But after that unpromisingly gruff beginning, the writing for the solo ‘cello began to do beautiful things, especially in conjunction with the winds, and adroitly avoiding those projectile-like coconuts. This was partly due to the superbly-voiced playing of German/Canadian ‘cellist, Johannes Moser, whose solo lines sang, whispered, chattered and declaimed in masterly fashion throughout. The concerto’s slow movement was an amiable enough diversion, alternating between drifting melancholic lines for orchestra and ‘cello, and livelier Spanish-style dance episodes – but it was the finale of the work which really captivated my interest, containing as it did the one melody that I remembered from the last time I heard this work. Beginning with a beautiful cantabile melody from the soloist, the music then turned on its heels and danced into some brilliant exchanges between ‘cello and orchestra, the latter introducing an arresting, angular melody which was really all arms and legs, but which stuck in the mind for ages afterwards as a result.
As a bonus to the concerto, ‘cellist Johannes Moser gave us the Sarabande from the first of JS Bach’s ‘solo ‘Cello Suites – and I can only describe the sounds the player conjured from his instrument as celestial – such purity of tone, such fullness of phrasing, such rapt concentration, such exquisite shading of dynamics. I will risk cliche by saying that it seemed, for a few moments, as if time and space had come to a standstill to enable us just to listen to and be moved by what was being played….
In a sense Rimsky-Korsakov’s work “Scheherazade” took up in visceral excitement from where Kodály’s “Dances” in the concert’s first half had left off. Based on the tales of the “Thousand and One Arabian Nights”, the music began with the story of the Sultan Shahryar and the beautiful Scheherazade, whom the Sultan had just married. Having discovered that his first wife was unfaithful to him Shahryar had beheaded her and then vowed to take revenge upon womankind by similarly executing each of his subsequent wives after one night of marriage – and it was now the latest wife, Scheherazade’s turn. As resourceful as she was beautiful, Scheherazade of course escaped death by relating to her bloodthirsty husband a series of unfinished stories, night after night, for a thousand and one nights, after which, of course, her life was spared.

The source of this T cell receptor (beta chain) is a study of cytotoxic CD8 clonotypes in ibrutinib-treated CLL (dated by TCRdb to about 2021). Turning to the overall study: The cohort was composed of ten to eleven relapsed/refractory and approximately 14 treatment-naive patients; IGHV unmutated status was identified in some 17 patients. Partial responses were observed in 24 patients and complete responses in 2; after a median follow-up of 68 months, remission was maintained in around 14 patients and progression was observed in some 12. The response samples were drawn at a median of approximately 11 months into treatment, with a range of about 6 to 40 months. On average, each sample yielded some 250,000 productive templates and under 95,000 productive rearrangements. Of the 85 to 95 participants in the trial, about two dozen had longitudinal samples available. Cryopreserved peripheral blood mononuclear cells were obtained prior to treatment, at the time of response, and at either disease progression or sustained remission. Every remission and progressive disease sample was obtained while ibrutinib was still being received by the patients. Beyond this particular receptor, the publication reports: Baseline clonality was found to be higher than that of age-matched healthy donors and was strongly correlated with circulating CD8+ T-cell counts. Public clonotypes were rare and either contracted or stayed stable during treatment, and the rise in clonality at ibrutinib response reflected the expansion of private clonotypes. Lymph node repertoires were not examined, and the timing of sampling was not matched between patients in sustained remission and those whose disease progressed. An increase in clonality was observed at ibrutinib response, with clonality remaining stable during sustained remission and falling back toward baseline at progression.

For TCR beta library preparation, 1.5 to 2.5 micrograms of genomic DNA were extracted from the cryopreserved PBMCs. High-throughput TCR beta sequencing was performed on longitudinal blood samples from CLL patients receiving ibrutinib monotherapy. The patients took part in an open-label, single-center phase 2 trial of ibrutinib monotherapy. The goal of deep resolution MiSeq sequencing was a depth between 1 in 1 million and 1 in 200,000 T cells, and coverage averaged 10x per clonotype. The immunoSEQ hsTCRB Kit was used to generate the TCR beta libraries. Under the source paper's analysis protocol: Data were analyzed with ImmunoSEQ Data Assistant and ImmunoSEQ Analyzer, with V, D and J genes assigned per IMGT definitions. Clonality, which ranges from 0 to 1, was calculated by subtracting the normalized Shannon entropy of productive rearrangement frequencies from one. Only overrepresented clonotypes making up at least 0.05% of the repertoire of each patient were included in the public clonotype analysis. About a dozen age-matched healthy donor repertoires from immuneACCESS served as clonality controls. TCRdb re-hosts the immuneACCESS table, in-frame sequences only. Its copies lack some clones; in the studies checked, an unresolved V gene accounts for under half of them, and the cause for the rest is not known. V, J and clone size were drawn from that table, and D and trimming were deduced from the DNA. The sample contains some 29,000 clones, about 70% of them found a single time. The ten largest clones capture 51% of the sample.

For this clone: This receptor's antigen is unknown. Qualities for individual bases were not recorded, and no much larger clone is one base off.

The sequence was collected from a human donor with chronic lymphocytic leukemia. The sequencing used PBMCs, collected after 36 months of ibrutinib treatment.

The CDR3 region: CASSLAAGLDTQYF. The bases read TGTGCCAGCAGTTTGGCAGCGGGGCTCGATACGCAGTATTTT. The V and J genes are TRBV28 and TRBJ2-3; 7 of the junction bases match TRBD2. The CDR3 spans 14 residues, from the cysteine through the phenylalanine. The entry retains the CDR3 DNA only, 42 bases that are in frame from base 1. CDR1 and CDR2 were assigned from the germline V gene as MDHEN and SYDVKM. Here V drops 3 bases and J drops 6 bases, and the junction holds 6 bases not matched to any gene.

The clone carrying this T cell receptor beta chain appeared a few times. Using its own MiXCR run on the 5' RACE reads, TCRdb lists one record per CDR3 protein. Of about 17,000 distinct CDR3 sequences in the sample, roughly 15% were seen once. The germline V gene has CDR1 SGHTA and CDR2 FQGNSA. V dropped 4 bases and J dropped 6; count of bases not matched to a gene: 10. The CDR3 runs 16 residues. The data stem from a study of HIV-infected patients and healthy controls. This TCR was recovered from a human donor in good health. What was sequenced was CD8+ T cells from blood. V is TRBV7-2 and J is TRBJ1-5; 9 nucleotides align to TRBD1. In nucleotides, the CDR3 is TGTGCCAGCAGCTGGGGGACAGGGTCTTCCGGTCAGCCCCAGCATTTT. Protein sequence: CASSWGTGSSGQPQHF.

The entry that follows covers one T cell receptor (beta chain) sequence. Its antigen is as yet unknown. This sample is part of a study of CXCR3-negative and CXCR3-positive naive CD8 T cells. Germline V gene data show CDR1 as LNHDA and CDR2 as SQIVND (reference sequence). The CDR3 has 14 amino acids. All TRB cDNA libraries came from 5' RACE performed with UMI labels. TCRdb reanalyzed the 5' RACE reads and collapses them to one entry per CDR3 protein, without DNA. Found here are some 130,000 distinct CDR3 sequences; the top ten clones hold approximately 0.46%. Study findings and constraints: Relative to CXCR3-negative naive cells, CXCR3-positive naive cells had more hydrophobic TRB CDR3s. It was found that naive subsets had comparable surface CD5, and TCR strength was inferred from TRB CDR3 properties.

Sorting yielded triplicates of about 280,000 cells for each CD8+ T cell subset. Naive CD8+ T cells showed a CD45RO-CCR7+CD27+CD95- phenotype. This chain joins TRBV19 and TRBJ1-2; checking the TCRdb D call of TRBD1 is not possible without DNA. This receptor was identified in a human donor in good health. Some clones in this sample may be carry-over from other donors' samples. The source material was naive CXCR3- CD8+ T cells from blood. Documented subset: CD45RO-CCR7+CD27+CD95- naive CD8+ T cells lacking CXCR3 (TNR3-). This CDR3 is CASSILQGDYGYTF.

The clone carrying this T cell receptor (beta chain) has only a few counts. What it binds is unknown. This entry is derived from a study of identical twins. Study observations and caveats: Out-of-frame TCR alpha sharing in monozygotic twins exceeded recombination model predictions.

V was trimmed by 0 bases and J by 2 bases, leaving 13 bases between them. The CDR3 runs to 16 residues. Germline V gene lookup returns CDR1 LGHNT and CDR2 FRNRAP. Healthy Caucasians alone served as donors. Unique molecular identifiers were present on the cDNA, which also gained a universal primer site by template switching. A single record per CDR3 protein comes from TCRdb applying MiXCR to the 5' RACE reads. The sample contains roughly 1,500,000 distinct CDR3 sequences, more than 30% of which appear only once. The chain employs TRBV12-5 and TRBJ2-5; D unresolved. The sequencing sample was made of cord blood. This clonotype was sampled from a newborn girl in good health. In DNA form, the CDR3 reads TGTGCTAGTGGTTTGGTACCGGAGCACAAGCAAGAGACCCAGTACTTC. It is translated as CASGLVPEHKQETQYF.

Right from the portentous opening, with brass and lower strings menacingly depicting the Sultan and his vengeful, bloodthirsty intent towards all women, conductor Harth-Bedoya encouraged the NZSO players to “gird the music’s loins”, and give Rimsky-Korsakov’s colours, textures and rhythmic trajectories every chance to express their full effect. The characters and situations in the various stories were made to spring to life against a backdrop of atmosphere and detail which straightaway transported us to those realms of far away and long ago, while vividly retelling them as if a kind of “here and now”. Having encountered in no uncertain terms the Sultan’s murderous intentions, we were then presented with the purity and gentleness of the lovely, if equally determined character of Scheherazade, through her beautiful, but unflinching violin solos which followed.
Concertmaster Vesa-Matti Leppänen’s playing of those solos was wrought of magic throughout, and never more so than over the last few minutes of the work, when Scheherazade’s blissful and ecstatic tones soared over her husband’s deep and gentle murmurings of contentment, his anger completely dissolved in peaceful accord with his beautiful and steadfast Sultana. Of course, supporting the violin-playing all the way was a fantastic array of individual and collective instrumental detail and a collective spirit from the orchestra which, thanks to its inspirational conductor, never faltered. It was, to my great delight, as fine a performance of a favourite work of mine that I ever hope to hear.